I stepped to the counter, offered the simple, yet detailed story about what happened, and pulled the knife out of my shirt pocket. By this time, at least two other employees had heard my story and gathered around. The retired officer at the counter looked at me with a bit of bewilderment, then asked, "Is he okay?" "Yes," I explained, he hadn't cut himself, we just needed to return the knife, and I offered an apology. "Is it possible he bought it, I think we keep those behind the counter?" "No, he didn't buy it," I said, "the staff would have had to pay for it, and we hadn't sent any money with him." "Maybe you can reward him for being honest about it," he said. "He didn't tell us," I replied, "until we caught him." "Oh," the officer struggled to find some other alternative. It was no use, my son had stolen from my police museum, and here I was for all to see, revealing our sin, and trying to make restitution.


By Saturday, we had moved on. I was sitting on the couch watching some football when I heard my wife gasp, with a startled, "What are you doing?" "I-don't-know," he said, as if it was one word. I quickly got up and walked down the hall to Ethan's room. As I approached I could hear my wife ask several more times, "What are you doing?" to each question Ethan had one response, "I-don't-know." As I entered the room I saw clearly what the problem was. Ethan had taken a very large, nicely bound volume of a collection of Jules Verne stories and he had tore the pages out of the binding. Earlier when I had checked on him he had been sitting on his bed watching Yogi Bear, the movie. Within 5 minutes he had suddenly decided to tear a book apart.

I asked him what he was doing, and why he had torn the book. He started with, "I-don't-know," but you could see it in his eyes, he had an idea but he just couldn't express it. I turned off the TV, sat down and looked him in the eye. "Why did you tear the book apart?" Still he struggled, but couldn't find the words to tell us why he did what he did. It was painful, he would start to say something, then stop, start again, stop, start again, stop, again and again. My frustration was mounting. He had just tore up an expensive book, and now couldn't even tell me why.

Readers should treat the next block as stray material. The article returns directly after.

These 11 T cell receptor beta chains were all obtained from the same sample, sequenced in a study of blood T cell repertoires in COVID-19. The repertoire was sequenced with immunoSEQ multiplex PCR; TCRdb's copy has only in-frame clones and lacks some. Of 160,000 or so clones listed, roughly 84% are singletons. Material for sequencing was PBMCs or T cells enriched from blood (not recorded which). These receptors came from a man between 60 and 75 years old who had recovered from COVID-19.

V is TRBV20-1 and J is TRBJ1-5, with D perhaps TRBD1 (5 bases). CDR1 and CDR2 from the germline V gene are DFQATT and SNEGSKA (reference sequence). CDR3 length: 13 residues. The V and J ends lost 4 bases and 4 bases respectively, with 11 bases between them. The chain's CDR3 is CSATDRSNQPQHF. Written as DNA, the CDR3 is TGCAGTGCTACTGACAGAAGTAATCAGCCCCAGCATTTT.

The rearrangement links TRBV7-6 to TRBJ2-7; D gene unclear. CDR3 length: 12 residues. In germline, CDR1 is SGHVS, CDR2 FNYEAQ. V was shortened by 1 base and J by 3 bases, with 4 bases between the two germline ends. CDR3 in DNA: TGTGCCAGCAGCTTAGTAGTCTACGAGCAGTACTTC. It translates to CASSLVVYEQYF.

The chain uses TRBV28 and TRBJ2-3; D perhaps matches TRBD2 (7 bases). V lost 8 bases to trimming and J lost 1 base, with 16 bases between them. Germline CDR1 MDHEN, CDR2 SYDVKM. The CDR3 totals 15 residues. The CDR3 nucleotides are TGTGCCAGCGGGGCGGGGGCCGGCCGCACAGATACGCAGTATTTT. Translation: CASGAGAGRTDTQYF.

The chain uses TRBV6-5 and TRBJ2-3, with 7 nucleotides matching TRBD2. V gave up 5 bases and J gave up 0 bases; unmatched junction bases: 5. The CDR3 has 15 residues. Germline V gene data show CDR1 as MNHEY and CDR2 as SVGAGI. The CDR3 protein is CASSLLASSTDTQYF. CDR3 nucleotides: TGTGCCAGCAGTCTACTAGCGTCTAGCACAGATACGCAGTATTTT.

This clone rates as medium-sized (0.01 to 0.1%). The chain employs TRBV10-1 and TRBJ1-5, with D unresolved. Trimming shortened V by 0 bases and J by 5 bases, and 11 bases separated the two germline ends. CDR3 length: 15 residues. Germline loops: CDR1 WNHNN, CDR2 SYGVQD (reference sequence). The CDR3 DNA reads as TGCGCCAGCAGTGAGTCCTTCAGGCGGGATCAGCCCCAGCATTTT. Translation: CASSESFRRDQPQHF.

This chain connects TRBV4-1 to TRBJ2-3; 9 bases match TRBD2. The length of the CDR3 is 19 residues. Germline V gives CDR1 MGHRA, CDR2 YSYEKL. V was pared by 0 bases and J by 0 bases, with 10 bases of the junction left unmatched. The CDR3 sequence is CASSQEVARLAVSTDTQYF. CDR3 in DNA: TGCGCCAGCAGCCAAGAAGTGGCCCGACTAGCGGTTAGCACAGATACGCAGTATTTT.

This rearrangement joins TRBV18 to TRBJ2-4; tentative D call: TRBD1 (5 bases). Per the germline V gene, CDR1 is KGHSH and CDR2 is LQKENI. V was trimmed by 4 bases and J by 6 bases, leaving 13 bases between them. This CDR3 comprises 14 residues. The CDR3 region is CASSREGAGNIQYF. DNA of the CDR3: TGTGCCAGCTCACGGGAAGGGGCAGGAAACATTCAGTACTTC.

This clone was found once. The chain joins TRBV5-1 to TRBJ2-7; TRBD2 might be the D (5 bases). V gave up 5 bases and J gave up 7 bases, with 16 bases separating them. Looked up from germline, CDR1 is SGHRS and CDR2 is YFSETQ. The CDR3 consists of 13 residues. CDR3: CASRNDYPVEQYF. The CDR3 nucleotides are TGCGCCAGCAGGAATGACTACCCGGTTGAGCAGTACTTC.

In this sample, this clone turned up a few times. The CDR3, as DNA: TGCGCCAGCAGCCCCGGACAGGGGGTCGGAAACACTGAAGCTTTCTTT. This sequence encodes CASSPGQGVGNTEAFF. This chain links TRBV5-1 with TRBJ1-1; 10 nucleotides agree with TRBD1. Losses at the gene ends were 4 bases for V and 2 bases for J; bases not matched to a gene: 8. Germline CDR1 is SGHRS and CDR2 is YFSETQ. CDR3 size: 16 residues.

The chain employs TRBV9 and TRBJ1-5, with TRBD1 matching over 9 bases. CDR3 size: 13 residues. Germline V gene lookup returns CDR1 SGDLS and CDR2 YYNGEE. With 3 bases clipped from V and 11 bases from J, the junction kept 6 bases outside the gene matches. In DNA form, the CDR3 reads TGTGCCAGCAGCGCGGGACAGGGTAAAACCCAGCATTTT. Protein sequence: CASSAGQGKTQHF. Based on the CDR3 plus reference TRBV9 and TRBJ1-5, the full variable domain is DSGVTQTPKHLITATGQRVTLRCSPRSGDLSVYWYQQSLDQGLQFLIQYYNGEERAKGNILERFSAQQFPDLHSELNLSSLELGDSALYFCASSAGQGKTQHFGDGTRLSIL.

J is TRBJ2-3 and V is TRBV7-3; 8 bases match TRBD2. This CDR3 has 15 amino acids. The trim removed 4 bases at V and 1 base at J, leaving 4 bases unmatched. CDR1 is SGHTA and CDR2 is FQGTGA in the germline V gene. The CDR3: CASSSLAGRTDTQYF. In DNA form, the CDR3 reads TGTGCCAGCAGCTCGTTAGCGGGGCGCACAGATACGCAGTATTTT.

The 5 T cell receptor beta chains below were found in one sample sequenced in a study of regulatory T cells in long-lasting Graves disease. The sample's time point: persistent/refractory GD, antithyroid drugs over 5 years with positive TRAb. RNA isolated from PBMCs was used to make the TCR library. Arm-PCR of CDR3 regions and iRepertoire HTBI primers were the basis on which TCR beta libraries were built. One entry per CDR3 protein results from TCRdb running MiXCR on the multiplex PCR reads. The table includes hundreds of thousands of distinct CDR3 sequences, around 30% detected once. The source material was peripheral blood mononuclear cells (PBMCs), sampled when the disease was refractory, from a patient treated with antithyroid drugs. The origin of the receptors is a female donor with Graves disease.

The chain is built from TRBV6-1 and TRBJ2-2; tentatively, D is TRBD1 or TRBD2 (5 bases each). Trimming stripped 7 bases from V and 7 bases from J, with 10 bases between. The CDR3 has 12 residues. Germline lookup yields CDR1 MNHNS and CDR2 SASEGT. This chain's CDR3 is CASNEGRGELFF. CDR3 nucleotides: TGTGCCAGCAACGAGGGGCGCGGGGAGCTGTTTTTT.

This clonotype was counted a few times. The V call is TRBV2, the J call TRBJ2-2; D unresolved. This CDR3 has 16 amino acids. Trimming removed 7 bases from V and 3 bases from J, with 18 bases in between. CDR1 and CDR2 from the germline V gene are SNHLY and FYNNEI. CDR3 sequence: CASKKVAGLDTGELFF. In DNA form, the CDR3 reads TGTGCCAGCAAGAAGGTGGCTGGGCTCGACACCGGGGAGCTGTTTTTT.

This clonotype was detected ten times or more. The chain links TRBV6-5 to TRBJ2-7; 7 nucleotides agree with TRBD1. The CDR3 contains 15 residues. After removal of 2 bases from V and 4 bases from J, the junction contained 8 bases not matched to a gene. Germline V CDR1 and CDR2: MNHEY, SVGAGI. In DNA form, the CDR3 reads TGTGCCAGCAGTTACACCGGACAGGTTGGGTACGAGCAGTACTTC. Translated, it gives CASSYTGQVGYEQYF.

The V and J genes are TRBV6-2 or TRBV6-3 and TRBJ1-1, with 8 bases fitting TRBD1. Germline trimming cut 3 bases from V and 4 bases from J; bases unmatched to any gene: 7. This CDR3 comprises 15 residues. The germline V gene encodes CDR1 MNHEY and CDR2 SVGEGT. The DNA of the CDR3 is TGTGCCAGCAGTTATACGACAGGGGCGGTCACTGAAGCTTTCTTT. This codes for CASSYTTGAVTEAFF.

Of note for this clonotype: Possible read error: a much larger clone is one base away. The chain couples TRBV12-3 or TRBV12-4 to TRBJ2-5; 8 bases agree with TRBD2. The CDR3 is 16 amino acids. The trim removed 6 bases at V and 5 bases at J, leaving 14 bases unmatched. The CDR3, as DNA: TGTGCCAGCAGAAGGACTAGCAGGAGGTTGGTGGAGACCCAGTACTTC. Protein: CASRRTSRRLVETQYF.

He picked up the book, again, thumbed through the pages, still struggling to find the right words to explain why he just tore up a very fine book. As he fumbled through the pages showing me each of the chapters it suddenly dawned on me. "Were you trying to separate the stories in the book?" His eyes light up, "Separate the stories. That's the word I was looking for, separate the stories. I was trying to separate the stories."

Atticus chimed in to my head, "If you can learn a simple trick, Scout, you'll get along a lot better with all kinds of folks. You never really understand a person until you consider things from his point of view--until you climb into his skin and walk around in it."

"Okay, sweet boy," I said, "continue to separate the stories in the book. But please don't do it to any other books. From now on we will only buy books that have one story in them." "Perfect," he said.


In the middle of all these incidents Ethan took another field trip to Metrocenter Mall, where he saw Santa. When he got home from that field trip he called for me to "come see something." I went downstairs where he pulled out a picture of him and the jolly one himself. I couldn't help but smile. There he was, all bundled up, in his stocking cap, scarf, jacket, and gloves. It must have been a chilly 62 degrees that day, but, hey, it's winter time and it's what you wear in the winter, when you're a sweet twenty-year-old boy sitting with Santa!

As I reflected on the picture, and the innocence it revealed, I was filled with joy knowing that I was Ethan's dad, and would be for eternity. It was that simple, amidst all the drama, meltdowns, and incidents he brings me pure joy because he is simply innocent. Once again Scout's voice came into my mind: "Atticus was right. One time he said you never really know a man until you stand in his shoes and walk around in them. Just standing on the Radley porch was enough."

Returning to President Nelson's address,
What will you and I be able to endure as we focus on the joy that is “set before” us?... What weakness will become a strength?... What disappointments, even tragedies, will turn to our good? And what challenging service to the Lord will we be able to give?
The answer: Everything!